Social stress appears to be a key factor in the population’s COVID-19 infection rate

Social stress appears to be a key factor in the population's COVID-19 infection rate

An international team of researchers led by Professor Alexander Gorban of the University of Leicester has analyzed global COVID-19 data to identify two constants that can dramatically change a country’s infection rate .

To do this, they used available data from 13 countries to determine the stress response rate and the spontaneous burnout rate. Their findings , published in Scientific Reports , show social stress, which varied widely between the countries studied.

Spain among the countries studied

The study analyzed data from China, the United States, the United Kingdom, Germany, Colombia, Italy, Spain, Israel, Russia, France, Brazil, India, and Iran, and contributed to the new model system proposed by the research team, which combines the Dynamics of the established concept of social stress with classical epidemic models .

For each country analyzed in the study, the researchers examined 200 days of data, from the point of 100 confirmed cases of COVID-19 in each country. They expanded the SIR model for disease spread, which takes into account the number of infected individuals compared to the number of "recovered" and "susceptible" members of the population, taking into account various modes of human behavior .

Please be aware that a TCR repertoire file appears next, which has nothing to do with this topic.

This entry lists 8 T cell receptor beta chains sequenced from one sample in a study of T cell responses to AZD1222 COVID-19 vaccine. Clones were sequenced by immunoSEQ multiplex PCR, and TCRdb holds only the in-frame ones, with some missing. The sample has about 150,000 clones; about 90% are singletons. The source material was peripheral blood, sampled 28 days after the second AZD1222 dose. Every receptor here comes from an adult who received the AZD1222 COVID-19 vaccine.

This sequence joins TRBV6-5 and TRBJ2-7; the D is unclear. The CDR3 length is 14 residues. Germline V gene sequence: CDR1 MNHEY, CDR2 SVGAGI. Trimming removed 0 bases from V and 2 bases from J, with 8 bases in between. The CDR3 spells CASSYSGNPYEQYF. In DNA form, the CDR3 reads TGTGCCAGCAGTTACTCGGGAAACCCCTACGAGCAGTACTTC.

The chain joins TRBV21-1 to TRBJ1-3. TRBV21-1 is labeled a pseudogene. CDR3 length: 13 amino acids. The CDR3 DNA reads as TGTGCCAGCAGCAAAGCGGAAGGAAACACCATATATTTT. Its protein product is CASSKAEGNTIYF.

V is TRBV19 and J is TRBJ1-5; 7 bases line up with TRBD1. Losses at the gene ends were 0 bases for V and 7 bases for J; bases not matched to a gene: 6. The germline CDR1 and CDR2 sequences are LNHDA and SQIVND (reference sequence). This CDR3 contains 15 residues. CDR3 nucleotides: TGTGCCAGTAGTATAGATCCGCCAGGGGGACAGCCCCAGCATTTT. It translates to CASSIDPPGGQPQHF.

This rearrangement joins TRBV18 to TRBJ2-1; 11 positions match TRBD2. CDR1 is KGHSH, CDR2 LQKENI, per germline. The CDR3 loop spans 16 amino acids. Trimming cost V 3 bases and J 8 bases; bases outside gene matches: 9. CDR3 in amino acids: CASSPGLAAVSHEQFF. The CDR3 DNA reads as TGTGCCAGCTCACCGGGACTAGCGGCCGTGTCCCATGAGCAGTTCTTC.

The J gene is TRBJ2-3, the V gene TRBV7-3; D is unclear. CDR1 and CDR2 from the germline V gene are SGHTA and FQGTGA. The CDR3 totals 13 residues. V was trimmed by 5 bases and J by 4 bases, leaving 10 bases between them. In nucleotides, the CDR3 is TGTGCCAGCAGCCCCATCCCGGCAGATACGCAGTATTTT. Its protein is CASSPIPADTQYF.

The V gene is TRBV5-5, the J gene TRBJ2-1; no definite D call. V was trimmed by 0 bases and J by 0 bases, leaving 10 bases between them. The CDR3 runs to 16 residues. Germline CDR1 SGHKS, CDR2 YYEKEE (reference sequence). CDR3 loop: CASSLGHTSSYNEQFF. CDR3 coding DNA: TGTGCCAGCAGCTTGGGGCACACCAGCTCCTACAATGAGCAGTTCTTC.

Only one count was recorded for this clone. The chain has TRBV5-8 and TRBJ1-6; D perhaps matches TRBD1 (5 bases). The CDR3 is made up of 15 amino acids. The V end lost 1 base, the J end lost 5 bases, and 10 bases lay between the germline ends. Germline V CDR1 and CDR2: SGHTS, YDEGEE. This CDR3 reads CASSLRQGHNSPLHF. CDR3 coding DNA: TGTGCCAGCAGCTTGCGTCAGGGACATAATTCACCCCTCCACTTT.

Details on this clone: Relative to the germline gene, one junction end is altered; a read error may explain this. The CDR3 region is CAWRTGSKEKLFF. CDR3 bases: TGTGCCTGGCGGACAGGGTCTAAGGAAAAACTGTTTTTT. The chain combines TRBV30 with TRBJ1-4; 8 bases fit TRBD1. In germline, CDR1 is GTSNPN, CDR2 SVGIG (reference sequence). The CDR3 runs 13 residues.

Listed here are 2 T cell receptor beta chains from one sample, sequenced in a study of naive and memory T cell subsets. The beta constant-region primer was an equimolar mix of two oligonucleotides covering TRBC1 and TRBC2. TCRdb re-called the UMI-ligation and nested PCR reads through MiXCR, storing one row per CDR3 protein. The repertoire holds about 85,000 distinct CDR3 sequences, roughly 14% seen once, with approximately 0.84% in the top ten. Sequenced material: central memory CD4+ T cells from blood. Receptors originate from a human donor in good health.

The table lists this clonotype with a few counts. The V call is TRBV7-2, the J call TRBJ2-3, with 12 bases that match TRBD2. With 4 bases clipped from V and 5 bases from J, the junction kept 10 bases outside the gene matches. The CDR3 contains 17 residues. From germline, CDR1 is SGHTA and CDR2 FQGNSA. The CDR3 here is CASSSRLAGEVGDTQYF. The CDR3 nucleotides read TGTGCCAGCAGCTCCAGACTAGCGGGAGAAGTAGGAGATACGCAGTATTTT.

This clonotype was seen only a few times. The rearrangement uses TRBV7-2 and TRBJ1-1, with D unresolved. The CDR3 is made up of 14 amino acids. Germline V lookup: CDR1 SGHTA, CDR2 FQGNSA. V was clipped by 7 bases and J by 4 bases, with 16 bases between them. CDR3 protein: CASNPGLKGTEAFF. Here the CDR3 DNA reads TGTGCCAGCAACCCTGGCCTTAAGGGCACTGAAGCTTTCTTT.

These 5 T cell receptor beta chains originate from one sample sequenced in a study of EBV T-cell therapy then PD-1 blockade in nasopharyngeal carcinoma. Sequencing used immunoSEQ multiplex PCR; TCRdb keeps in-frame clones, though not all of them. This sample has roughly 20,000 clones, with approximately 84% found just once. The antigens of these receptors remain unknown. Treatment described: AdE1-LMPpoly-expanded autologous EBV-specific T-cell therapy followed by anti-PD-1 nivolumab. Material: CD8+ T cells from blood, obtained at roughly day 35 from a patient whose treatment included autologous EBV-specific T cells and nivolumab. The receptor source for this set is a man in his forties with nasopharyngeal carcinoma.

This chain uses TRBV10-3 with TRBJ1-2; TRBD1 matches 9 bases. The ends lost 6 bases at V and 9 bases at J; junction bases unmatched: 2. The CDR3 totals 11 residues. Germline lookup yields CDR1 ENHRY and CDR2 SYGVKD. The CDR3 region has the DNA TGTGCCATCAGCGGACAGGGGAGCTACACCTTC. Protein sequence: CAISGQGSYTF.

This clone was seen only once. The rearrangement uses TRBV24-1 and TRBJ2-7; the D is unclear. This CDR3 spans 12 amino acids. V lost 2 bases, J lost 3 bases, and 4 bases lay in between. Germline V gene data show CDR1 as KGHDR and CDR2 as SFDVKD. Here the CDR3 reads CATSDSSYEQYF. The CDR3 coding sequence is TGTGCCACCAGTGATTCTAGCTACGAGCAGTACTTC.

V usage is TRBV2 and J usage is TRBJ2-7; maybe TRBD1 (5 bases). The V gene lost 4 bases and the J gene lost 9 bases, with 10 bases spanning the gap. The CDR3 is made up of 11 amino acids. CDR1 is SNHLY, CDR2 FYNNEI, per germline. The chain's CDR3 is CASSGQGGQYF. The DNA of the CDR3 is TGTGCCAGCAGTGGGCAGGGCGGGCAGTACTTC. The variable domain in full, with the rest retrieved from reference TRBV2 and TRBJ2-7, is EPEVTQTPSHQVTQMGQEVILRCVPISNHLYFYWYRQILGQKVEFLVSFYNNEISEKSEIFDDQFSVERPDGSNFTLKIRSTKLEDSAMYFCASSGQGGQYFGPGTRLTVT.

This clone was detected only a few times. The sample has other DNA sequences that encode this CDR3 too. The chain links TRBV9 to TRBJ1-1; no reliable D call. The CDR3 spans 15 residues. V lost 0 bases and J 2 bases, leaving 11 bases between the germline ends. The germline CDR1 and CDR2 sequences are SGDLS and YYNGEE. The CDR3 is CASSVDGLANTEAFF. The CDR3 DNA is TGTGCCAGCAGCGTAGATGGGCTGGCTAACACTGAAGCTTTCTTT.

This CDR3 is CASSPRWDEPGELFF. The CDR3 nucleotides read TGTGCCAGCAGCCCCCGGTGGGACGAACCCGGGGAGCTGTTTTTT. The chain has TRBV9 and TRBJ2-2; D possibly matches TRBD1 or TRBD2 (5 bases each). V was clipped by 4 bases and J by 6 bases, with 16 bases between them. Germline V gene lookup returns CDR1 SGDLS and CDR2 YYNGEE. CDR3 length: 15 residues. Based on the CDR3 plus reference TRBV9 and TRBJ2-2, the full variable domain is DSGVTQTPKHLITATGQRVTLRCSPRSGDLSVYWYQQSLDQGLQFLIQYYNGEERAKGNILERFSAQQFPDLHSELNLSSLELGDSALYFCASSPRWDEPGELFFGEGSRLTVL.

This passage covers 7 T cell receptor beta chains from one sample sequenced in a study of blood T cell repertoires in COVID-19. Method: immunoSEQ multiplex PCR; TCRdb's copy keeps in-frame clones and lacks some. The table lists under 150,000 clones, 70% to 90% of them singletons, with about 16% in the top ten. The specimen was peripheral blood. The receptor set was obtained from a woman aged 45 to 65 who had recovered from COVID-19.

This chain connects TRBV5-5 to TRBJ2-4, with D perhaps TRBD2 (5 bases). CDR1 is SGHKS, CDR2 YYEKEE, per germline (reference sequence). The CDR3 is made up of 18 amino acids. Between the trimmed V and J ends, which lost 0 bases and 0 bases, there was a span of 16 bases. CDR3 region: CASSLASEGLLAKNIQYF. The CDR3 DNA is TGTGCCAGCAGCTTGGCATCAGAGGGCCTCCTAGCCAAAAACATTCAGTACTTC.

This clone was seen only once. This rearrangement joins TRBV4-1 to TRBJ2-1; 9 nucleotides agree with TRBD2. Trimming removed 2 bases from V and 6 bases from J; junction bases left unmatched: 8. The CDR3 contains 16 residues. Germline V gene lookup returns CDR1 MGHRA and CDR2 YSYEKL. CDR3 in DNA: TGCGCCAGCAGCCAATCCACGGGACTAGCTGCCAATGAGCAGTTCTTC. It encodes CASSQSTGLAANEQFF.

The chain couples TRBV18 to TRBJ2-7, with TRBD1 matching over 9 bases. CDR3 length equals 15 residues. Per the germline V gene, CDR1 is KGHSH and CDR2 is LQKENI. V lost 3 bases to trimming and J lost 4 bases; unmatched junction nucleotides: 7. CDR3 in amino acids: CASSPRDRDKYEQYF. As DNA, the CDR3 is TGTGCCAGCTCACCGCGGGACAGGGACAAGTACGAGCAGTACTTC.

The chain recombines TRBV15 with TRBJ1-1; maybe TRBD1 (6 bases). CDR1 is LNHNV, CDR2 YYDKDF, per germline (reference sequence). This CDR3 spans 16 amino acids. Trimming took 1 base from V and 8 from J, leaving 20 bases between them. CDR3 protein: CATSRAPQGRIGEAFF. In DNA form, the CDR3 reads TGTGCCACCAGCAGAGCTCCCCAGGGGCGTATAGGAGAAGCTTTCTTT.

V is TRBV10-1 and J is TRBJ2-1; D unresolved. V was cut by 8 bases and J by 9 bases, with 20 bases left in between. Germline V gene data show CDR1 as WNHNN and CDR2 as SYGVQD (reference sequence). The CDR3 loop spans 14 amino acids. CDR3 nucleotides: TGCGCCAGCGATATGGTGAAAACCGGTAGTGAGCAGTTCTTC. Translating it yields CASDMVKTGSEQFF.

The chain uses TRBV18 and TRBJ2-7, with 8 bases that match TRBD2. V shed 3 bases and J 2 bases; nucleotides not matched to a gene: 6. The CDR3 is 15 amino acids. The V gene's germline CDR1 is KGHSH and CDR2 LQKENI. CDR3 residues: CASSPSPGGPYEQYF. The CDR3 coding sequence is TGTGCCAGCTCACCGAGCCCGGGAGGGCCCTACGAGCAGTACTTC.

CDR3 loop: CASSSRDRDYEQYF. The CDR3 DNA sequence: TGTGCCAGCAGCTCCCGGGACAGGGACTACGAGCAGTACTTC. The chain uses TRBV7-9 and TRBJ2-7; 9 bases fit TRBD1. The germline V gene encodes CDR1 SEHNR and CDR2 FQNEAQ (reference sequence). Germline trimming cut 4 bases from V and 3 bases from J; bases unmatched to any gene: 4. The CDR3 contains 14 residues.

During the first 200 days, the dynamics of the outbreak is mainly determined by the spread of the virus and the behavior of people.

Therefore, the researchers determined that the large difference between the spread of COVID-19 between countries is due to social differences, through the response to the established sociological concept of social stress.

This establishes that "susceptible" individuals will cycle in three ways:

  • ignorance (living without restrictions).
  • resistance (individuals who consciously and actively practice social distancing measures.
  • burnout (the depletion of a person’s ability to follow social distancing measures).

The speed at which this cycle repeats is largely driven by the stress response rate of a population and the rate at which a population is depleted due to social distancing measures. Colombia, Iran, and the United States showed the highest "burnout rates" of the study countries , with the United Kingdom in the middle.

China’s stress response rate was the highest of the 13 countries analyzed, reflecting a rapid and dramatic spread of the virus among the human population; after an initial large increase, cases and morbidity rates dropped dramatically due to a highly unified societal response.

Researchers say that ranking countries according to their ability to mobilize people for protective behavior against the epidemic and sustaining this mobilization for a considerable time can help predict the dynamics of future outbreaks and manage their impact on the population .